Tree surgeon aids tsunami-hit region

SENDAI - Tree doctor Tomoyasu Kita is focusing his energy on Ishinomaki, Miyagi Prefecture, these days, repairing trees damaged by salt from tsunami caused by the 2011 Great East Japan Earthquake.

"The trees are fighting on without a word. I can't ignore them," said Kita, 41. He is working to improve the soil by sprinkling a neutralizer to lower its salt concentration and using pipes to ventilate it.

When Kita was a high school student, he saw a TV show featuring Japan's first certified tree doctor, which made him dream of a job connected to nature. However, his family ran a clothing store in Kanazawa, so he chose to study business. After getting an MBA in Britain, he worked in the finance and accounting divisions of companies inside and outside Japan.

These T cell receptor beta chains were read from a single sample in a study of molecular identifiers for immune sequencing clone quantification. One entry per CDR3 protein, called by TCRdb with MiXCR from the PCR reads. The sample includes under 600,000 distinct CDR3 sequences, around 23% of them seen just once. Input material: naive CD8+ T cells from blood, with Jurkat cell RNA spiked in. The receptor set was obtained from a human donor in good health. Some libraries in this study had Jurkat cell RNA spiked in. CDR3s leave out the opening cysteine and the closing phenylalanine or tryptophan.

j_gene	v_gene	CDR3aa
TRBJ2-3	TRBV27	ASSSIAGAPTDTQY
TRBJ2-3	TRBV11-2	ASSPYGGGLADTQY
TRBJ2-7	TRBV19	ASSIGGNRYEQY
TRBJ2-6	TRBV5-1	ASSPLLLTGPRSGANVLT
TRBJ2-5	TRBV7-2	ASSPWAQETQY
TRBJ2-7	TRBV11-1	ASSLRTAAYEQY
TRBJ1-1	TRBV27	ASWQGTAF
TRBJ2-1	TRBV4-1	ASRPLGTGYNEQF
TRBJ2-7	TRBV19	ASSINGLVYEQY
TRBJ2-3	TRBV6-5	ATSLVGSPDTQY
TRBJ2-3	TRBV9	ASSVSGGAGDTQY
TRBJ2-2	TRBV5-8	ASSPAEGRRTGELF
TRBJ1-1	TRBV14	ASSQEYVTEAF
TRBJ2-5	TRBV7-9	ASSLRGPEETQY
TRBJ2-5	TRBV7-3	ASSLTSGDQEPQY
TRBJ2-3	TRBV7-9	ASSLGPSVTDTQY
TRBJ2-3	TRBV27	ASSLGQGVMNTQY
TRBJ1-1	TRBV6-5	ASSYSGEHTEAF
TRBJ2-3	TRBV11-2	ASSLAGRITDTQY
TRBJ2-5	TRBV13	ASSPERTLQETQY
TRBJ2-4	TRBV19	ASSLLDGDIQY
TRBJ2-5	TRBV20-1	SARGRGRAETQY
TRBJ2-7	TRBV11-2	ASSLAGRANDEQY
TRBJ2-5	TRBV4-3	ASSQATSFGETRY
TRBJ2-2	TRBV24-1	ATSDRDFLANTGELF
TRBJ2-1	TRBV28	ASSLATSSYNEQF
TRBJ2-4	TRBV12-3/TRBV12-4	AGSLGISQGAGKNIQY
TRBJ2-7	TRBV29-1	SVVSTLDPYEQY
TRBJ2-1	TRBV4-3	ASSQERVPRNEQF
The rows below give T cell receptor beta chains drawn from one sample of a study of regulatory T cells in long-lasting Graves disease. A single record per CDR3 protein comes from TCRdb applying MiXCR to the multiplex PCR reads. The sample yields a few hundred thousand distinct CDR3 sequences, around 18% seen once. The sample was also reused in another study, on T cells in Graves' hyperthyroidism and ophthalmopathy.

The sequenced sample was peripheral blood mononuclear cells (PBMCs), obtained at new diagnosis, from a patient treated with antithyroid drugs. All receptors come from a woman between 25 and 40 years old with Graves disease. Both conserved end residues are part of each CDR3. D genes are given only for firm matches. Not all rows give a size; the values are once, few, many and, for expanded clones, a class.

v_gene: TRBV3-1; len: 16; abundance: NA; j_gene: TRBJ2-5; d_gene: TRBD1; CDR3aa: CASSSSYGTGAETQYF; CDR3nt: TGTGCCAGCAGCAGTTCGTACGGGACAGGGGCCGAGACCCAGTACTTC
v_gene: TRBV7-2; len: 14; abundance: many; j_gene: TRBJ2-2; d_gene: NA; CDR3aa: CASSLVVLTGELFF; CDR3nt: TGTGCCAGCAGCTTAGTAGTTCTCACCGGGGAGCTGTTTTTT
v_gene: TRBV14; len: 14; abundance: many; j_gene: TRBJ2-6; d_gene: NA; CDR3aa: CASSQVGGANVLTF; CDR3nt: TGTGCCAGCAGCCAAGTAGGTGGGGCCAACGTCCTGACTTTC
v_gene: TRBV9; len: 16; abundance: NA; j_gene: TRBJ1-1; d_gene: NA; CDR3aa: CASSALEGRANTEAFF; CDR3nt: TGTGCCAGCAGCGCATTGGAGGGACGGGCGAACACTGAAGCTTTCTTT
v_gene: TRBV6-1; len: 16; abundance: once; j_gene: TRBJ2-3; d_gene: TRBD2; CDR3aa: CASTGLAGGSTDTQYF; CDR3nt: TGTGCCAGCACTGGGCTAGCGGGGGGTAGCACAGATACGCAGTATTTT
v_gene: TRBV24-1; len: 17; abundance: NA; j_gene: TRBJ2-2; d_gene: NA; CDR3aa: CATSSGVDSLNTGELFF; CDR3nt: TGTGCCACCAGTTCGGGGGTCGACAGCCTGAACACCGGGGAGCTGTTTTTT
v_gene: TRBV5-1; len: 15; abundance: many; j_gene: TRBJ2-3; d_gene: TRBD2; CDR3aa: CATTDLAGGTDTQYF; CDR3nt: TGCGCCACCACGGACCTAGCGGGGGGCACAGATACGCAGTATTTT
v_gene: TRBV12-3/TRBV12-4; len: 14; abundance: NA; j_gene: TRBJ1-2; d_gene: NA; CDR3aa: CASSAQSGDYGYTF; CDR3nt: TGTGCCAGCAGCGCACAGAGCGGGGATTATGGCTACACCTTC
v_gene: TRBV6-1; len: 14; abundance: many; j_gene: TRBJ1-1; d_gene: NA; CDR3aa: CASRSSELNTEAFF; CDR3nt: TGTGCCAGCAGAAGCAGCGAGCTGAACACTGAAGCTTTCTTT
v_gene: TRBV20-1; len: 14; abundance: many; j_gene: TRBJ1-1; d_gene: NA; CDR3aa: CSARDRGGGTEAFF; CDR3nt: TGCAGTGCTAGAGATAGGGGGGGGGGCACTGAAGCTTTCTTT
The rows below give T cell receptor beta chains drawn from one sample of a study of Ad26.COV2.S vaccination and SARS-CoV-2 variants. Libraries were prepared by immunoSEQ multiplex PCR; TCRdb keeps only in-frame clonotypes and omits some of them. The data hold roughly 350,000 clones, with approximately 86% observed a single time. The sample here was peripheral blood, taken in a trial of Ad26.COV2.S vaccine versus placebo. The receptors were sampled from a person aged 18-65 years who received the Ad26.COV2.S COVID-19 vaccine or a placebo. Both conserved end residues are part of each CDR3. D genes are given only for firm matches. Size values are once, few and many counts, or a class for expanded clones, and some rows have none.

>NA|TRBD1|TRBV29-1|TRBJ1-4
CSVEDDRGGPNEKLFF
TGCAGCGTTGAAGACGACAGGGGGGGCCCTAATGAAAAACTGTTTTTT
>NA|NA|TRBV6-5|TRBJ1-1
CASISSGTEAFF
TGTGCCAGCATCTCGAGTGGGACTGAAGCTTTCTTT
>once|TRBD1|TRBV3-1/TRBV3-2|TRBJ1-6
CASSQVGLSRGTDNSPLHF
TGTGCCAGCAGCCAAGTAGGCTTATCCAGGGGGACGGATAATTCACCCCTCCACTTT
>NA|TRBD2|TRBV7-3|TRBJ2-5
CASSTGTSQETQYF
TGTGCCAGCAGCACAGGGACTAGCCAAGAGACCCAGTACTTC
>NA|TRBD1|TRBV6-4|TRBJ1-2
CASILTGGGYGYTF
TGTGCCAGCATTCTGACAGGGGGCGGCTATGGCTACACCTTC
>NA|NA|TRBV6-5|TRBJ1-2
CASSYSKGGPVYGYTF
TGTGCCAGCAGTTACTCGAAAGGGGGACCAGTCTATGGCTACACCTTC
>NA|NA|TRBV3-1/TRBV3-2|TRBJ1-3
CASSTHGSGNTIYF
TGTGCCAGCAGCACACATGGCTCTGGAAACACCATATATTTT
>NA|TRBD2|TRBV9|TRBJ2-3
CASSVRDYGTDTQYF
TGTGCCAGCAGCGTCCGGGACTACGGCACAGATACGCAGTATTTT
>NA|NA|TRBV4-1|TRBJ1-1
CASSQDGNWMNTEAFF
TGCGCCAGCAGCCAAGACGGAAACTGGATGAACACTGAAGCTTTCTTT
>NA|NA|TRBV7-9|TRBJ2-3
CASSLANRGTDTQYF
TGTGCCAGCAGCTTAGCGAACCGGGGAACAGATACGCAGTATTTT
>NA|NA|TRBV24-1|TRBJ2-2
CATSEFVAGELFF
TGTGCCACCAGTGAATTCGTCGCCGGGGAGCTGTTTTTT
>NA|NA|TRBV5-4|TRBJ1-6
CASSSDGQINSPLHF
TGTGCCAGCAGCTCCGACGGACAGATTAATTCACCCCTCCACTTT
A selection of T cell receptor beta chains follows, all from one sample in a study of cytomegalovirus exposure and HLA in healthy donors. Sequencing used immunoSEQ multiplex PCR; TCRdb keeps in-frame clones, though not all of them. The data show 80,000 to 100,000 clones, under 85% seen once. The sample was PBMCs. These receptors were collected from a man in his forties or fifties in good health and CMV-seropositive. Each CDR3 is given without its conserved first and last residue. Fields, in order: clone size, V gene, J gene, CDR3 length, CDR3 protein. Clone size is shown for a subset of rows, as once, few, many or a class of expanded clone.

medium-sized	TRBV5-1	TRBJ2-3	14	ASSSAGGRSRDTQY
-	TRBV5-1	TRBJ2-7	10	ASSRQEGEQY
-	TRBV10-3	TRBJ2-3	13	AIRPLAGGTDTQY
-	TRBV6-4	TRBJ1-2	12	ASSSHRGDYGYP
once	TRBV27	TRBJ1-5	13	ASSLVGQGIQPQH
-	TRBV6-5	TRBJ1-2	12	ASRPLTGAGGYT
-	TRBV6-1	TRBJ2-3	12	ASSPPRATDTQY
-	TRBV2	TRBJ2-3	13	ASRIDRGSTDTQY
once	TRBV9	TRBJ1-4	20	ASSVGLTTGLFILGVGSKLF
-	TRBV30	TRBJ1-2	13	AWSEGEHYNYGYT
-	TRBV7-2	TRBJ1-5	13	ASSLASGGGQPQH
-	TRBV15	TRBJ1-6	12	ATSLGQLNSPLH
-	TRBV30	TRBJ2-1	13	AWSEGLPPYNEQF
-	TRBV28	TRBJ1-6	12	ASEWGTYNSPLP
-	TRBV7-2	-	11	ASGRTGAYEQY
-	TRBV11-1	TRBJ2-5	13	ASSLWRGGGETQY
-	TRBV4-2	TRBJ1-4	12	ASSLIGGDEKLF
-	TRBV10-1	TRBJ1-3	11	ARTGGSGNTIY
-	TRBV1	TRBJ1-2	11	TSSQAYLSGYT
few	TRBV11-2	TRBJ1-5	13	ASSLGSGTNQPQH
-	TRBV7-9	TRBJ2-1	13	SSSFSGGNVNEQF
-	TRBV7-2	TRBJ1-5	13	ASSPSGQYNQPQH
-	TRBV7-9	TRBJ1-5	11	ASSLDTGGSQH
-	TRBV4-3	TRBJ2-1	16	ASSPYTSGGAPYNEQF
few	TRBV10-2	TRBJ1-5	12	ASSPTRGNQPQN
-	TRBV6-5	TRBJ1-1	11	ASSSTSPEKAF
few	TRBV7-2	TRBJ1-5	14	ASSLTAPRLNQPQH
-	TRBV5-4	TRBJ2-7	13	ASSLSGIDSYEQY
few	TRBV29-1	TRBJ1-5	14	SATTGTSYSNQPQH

Ultimately, he quit his corporate career at the age of 35, thinking, "I don't want to stay in accounting until I retire."

In 2011, Kita obtained his long-sought certification as a tree surgeon, but he received few job offers.

However, he was asked to use his expertise in management to help new businesses in disaster-affected areas. In Ishinomaki, Kita saw withered pines, cherry trees and other trees. "Disaster-hit areas are where tree surgeons are needed most," he said. In April 2013, Kita opened an office in Ishinomaki and he now divides his time equally between the office and his home in Shizuoka.

It takes at least several years for a tree to fully recover. "The city will have no vegetation unless I do my best. No tree has completely recovered yet," Kita said. "But I plan to keep working with the trees I've taken care of."